Five decades ago, the average holding period of a stock in NYSE was 8 years. This means an investor held on to his investment for an average period of 8 years. The holding period now stands at around 4 months. Yes, an investor, on an average, holds a stock only for 4 months. In India, we don’t have any holding period data for stocks. But we do have data for equity mutual funds.
As per AMFI data, 25% of the equity investors hold the funds for a period of 6 months or less. 50% of investors do not hold for more than 2 years. The median holding period of investors is barely 18 months to 24 months. If average holding period for equity fund itself is only around 2 years, for direct stock, it should be much lesser.
From what Prashant Jain has mentioned last year, hardly 2% of the investors may be holding funds for 10 years or above.
We hope that better and detailed data is shared by stock exchanges and AMFI in the time to come.
The CRISL AMFI Equity fund index has never given a negative return for any 5 year period on a daily rolling basis since inception. So a bare minimum holding of 5 years would have ensured that there are no unpleasant shocks for investors. By holding for 6 months to 18 months, they are setting up themselves for disaster. By holding for a lesser period, not only they lose the benefit of long term compounding, but also get exposed to the negative effects of short term volatility.
Long time in the markets lead to excellent compounding. By holding for 10 years through few diversified equity funds, the probability of getting a decent return superior to other asset classes is high. Sentiment and liquidity decides the short term. It is earnings growth which decides the long term.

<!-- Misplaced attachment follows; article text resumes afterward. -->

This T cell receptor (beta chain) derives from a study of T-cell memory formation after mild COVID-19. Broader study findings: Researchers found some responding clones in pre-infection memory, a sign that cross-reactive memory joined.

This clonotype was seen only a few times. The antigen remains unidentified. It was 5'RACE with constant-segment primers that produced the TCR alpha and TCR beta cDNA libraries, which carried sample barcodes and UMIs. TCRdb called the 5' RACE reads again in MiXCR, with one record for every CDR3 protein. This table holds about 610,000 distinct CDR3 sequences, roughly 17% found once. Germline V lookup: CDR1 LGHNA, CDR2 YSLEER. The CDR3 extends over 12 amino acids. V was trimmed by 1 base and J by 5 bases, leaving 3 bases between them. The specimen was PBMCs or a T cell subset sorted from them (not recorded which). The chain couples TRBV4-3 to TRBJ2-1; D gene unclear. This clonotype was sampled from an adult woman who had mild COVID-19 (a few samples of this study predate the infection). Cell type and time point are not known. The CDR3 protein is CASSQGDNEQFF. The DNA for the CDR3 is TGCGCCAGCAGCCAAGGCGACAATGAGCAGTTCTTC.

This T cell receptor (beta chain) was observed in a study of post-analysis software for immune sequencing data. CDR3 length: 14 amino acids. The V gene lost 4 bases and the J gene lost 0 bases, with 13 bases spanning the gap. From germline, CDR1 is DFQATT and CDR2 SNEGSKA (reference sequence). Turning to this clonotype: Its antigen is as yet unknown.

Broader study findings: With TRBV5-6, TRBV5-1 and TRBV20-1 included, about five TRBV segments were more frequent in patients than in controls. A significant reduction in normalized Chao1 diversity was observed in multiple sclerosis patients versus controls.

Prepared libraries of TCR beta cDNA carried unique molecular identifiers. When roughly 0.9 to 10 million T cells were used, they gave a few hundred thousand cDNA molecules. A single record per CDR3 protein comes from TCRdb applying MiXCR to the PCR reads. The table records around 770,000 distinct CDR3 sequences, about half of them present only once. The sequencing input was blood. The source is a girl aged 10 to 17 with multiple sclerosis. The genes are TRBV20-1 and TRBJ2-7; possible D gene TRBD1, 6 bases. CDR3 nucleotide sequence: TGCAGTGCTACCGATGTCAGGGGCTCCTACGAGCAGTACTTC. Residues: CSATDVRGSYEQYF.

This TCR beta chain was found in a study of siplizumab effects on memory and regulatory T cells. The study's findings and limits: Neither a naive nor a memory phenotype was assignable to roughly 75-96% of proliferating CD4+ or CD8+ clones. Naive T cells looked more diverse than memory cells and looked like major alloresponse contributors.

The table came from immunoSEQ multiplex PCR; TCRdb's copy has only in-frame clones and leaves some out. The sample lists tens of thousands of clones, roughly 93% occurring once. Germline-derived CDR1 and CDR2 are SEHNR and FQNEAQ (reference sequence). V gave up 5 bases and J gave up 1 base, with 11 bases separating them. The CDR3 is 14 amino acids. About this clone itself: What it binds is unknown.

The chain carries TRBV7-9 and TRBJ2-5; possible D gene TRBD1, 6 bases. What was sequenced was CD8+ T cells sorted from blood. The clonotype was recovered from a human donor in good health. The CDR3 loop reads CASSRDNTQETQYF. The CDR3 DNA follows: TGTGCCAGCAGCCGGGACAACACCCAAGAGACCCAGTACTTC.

By holding for shorter period, we are clearly sending out a message that we are speculators. We would get the plus or minus of short term price movements. By holding for longer period, we are clearly conveying that we are investors who are looking for earnings growth. Over long run, earnings growth gets automatically reflected in prices in the right way.
Information, knowledge and analytical tools are available in plenty. In fact, we are all flooded with information all the time. There are thousands of professionals who keep close track of markets. It is unlikely that our knowledge would give us any edge in the market. Knowledge is no longer scarce but is in abundance and mostly free as well. What most people lack is the ability to stay the course with patience and discipline. A very small percentage of investors have the emotional maturity and right behavioural traits to hold on to their investments for long term. This gives them a superior edge in the market.
As individual investors focusing on your long term goals and wealth creation, you all have this edge. This is no small edge. It is your greatest edge. This is what separates a successful investor from a failed one.
A tiny portion of equity investors create good wealth. Rest all remain where they are despite being associated with capital markets. The key ingredient in successful investing is staying the course for long run through ups and downs. Once you narrow down on right investments then what matters most is your ability to hold on to them for a really long time.
Great fortunes are made by holding on to good companies and right funds for many years and decades.
Use your greatest edge.